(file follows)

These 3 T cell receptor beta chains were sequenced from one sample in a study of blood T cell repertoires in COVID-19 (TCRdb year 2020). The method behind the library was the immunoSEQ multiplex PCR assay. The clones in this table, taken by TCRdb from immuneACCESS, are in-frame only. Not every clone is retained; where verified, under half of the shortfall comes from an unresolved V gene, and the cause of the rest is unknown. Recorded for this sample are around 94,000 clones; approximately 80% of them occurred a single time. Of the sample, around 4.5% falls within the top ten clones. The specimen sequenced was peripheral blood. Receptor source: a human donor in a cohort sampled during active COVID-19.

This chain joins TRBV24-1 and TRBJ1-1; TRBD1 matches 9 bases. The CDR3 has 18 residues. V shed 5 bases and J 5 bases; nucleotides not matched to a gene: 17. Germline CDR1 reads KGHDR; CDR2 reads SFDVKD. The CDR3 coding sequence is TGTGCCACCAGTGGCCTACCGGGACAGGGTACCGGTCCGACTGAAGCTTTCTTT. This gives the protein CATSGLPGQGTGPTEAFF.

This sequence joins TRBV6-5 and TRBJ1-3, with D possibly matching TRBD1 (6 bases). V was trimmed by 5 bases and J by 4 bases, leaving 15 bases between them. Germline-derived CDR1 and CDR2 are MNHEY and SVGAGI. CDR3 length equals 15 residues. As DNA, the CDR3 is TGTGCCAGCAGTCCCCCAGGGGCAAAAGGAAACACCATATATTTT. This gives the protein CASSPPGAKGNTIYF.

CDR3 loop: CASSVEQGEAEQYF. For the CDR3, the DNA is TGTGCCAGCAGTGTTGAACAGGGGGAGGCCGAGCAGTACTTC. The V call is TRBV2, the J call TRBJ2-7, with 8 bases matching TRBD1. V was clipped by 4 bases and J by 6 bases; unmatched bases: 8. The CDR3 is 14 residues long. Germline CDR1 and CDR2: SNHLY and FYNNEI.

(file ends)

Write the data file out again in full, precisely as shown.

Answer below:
These 3 T cell receptor beta chains were sequenced from one sample in a study of blood T cell repertoires in COVID-19 (TCRdb year 2020). The method behind the library was the immunoSEQ multiplex PCR assay. The clones in this table, taken by TCRdb from immuneACCESS, are in-frame only. Not every clone is retained; where verified, under half of the shortfall comes from an unresolved V gene, and the cause of the rest is unknown. Recorded for this sample are around 94,000 clones; approximately 80% of them occurred a single time. Of the sample, around 4.5% falls within the top ten clones. The specimen sequenced was peripheral blood. Receptor source: a human donor in a cohort sampled during active COVID-19.

This chain joins TRBV24-1 and TRBJ1-1; TRBD1 matches 9 bases. The CDR3 has 18 residues. V shed 5 bases and J 5 bases; nucleotides not matched to a gene: 17. Germline CDR1 reads KGHDR; CDR2 reads SFDVKD. The CDR3 coding sequence is TGTGCCACCAGTGGCCTACCGGGACAGGGTACCGGTCCGACTGAAGCTTTCTTT. This gives the protein CATSGLPGQGTGPTEAFF.

This sequence joins TRBV6-5 and TRBJ1-3, with D possibly matching TRBD1 (6 bases). V was trimmed by 5 bases and J by 4 bases, leaving 15 bases between them. Germline-derived CDR1 and CDR2 are MNHEY and SVGAGI. CDR3 length equals 15 residues. As DNA, the CDR3 is TGTGCCAGCAGTCCCCCAGGGGCAAAAGGAAACACCATATATTTT. This gives the protein CASSPPGAKGNTIYF.

CDR3 loop: CASSVEQGEAEQYF. For the CDR3, the DNA is TGTGCCAGCAGTGTTGAACAGGGGGAGGCCGAGCAGTACTTC. The V call is TRBV2, the J call TRBJ2-7, with 8 bases matching TRBD1. V was clipped by 4 bases and J by 6 bases; unmatched bases: 8. The CDR3 is 14 residues long. Germline CDR1 and CDR2: SNHLY and FYNNEI.